Palmer private school has their biggest Thanksgiving delivery yet
PALMER, Alaska (KTUU) - Amazing Grace Academy in Palmer does a Thanksgiving meal delivery every year. Due to the pandemic, staff thought they would end up downsizing if they didn’t end up canceling it outright. To their pleasant surprise, it turned into their biggest delivery yet.
Principal Dan Bailey said they were shooting for 35 deliveries at the beginning, quite a few less than last year. This year, 65 meals, with all the fixings and even a little bit extra, went to families in the community that needed it most.
Bailey said they were able to serve so many people because so many donations came in.
“There’s a recognition of need but a lot of people don’t know how to help at times,” Bailey said, “providing this opportunity, people recognized it, people stepped out and really donated money. It says a lot about our school kids, our school family, and our church family.”
After some hefty donations, he said they got about $5,000 in help. That’s not including the turkeys, potatoes and other ingredients donated.
The students were happy to do the work. At young ages, they know that the pandemic has made the world a hard place to be for a lot of people.
“A lot of people out here in the Valley don’t have enough money, don’t have good jobs to get the money to get the food they want, so we’re here to provide them with it,” said senior Joshua Hernandez
“As a parent, you want to keep your family safe, and you want to feed them. So I feel like that could be a little hard for some people,” said sophomore Leily Hinman.
Some of them went through the hardships themselves. Senior Kadin Bailey said his mom lost her job at the dental practice where she works as a hygienist. She’s since got it back, but he said it was hard for a while. He said that time of relying on savings and pinching pennies made what he was doing for the community more meaningful.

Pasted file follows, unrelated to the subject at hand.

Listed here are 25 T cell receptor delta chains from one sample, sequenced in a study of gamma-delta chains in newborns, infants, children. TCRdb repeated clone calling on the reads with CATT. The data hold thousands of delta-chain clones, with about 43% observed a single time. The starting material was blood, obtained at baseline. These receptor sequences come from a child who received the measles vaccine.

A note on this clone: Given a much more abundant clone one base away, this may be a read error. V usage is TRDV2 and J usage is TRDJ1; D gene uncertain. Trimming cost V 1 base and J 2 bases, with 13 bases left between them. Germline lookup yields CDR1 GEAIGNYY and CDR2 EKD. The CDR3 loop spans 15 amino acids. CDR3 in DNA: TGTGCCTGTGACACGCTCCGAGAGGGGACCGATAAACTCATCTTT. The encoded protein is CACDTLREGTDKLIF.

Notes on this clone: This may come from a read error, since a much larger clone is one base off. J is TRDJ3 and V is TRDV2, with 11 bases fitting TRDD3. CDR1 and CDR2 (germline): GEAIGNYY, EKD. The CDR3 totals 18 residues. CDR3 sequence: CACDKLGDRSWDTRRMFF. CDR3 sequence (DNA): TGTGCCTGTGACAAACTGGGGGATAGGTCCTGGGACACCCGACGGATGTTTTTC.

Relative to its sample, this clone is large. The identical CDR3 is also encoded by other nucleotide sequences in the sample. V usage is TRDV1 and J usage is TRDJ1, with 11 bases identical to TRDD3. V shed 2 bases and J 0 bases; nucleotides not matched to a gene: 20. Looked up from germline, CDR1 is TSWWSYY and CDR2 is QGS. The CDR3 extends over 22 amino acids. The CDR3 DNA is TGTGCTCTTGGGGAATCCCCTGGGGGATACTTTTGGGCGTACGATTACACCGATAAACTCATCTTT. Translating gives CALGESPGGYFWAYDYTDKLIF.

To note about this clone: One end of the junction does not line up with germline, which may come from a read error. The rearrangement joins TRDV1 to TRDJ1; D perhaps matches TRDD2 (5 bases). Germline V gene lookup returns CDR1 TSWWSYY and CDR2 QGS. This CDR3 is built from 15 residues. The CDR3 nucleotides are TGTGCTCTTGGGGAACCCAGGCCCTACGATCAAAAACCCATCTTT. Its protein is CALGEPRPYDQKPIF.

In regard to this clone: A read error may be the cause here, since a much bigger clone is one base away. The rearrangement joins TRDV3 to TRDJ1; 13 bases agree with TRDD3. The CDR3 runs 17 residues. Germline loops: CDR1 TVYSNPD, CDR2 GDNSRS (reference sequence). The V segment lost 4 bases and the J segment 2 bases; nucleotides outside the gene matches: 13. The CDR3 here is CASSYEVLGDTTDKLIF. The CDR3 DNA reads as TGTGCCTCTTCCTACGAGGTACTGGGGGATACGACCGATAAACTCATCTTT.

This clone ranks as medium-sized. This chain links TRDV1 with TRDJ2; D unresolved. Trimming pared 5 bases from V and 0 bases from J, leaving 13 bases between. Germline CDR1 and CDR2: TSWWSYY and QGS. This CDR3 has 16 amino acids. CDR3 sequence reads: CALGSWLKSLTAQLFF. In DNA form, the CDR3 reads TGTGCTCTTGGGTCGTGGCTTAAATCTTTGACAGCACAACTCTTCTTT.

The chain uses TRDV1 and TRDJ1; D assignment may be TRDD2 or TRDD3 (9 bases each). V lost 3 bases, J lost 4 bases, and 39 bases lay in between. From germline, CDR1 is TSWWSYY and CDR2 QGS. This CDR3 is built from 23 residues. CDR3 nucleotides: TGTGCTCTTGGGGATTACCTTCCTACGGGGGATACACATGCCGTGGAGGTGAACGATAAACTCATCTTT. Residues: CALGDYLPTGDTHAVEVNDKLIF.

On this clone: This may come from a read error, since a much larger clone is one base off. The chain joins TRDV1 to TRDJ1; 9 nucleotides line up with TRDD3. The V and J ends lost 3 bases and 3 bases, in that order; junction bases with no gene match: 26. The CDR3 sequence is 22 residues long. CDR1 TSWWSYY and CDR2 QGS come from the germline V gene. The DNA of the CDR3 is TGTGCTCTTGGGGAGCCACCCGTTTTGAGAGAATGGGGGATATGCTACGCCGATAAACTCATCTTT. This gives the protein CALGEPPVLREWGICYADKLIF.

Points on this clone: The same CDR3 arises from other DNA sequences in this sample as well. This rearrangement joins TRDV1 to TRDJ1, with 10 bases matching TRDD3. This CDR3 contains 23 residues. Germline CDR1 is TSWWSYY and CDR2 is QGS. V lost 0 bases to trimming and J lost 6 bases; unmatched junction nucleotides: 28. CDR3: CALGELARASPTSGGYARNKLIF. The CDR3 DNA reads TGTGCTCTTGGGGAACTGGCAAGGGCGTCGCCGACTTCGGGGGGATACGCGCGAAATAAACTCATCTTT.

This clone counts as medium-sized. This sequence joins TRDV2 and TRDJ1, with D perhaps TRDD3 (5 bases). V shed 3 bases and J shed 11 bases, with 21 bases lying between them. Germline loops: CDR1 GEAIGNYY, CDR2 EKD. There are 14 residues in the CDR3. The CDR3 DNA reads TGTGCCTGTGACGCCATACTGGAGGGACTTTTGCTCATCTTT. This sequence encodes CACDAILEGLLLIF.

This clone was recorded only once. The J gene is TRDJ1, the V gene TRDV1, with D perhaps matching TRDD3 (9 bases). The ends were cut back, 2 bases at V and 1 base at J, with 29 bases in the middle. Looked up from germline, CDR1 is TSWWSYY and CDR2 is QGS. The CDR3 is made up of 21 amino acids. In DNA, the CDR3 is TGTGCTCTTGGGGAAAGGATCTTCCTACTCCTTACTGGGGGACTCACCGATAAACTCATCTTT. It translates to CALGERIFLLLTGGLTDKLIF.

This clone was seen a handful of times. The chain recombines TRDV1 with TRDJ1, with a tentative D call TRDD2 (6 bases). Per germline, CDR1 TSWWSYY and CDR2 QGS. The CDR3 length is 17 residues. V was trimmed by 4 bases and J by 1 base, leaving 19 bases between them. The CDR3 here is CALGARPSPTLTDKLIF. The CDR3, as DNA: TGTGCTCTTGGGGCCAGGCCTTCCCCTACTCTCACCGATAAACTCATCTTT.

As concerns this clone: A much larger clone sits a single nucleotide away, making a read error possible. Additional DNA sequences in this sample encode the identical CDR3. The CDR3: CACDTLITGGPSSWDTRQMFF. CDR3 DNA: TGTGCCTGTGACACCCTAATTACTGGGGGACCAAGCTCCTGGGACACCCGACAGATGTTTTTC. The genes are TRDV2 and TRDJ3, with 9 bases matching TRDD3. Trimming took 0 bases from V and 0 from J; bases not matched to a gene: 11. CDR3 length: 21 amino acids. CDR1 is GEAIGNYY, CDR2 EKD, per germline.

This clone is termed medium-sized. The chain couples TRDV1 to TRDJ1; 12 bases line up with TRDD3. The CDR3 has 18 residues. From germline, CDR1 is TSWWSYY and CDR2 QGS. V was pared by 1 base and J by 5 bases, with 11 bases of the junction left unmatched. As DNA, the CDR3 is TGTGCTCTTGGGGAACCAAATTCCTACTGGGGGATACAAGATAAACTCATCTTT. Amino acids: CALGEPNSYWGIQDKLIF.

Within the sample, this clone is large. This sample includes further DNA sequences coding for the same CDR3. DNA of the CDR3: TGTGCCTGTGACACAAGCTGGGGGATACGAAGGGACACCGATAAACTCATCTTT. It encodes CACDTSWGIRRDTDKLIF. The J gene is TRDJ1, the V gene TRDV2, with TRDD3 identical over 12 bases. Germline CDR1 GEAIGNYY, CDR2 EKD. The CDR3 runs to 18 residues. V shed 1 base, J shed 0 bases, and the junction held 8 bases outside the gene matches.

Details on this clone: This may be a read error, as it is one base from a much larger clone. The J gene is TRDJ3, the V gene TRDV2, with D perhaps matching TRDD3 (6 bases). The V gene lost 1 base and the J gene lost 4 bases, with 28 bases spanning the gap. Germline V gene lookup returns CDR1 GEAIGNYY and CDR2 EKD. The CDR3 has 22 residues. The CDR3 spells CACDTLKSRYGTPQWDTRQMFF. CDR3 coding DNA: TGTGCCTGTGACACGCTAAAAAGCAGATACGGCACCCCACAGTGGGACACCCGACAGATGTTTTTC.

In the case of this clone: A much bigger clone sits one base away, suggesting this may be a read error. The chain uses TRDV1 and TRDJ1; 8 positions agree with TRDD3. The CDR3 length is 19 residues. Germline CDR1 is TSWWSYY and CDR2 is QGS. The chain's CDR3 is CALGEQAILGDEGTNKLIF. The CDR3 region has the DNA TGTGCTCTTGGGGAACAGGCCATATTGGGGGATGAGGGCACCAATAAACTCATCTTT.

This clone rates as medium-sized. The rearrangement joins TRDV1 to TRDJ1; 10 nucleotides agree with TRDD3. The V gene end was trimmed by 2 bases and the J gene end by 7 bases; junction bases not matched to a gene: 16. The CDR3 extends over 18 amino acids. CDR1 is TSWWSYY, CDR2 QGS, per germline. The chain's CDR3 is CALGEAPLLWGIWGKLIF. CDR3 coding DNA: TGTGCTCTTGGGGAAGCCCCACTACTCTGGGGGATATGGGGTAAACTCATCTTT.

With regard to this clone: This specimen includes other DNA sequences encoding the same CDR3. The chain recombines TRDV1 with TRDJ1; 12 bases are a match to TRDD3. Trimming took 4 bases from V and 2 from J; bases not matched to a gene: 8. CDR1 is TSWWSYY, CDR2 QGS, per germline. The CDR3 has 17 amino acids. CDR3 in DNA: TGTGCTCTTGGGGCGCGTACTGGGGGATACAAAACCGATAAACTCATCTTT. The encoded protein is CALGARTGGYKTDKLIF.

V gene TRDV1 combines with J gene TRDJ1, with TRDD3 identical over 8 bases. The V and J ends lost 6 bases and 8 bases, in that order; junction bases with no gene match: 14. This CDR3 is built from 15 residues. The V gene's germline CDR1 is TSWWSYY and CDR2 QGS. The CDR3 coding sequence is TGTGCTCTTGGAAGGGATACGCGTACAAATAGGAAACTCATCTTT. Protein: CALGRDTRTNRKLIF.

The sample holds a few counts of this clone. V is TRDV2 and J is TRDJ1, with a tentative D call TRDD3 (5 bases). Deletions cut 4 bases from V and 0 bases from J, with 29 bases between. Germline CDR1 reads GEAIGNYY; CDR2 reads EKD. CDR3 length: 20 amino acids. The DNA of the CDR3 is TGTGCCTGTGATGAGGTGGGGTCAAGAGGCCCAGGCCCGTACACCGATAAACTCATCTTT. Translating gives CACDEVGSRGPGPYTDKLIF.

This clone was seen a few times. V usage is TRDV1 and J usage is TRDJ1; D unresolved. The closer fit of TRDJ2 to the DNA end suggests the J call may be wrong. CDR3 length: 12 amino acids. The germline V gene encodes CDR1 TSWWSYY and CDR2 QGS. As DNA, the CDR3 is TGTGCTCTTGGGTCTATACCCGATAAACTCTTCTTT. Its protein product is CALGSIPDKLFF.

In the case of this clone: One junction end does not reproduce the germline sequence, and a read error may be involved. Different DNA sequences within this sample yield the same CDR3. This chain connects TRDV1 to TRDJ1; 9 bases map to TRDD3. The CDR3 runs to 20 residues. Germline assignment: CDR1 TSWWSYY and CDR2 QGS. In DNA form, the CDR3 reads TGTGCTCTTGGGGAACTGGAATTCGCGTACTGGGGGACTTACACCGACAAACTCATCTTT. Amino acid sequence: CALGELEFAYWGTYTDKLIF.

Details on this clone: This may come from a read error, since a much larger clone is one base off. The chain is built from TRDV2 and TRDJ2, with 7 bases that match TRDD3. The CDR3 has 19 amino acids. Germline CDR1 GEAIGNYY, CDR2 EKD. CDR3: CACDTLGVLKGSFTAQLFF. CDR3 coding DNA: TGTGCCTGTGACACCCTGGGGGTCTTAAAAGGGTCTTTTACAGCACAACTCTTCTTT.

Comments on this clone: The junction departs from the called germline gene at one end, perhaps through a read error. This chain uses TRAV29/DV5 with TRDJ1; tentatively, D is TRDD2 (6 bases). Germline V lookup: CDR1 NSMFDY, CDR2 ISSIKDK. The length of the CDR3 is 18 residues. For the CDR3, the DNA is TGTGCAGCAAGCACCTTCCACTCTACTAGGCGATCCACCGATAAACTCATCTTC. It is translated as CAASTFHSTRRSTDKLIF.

“We were just spending it, you know? And then there are people who don’t have anything. They can’t even spend it on, like, extra food, you gotta spend it just on food. You can’t go out do something fun,” he said.
With cars of food driven by parent volunteers, the food made its way to the homes of people like Veronica Nelson. As a single mom with two kids, she said the food made the holiday possible.
“I wasn’t even going to attempt it without this,” she said. “Like trying to go shopping and afford all that. It just — it would have been crazy, so this is huge.”
For the kids who spent a Friday morning packing boxes and delivering food to strangers, they said they were thankful just to be part of something good during hard times.
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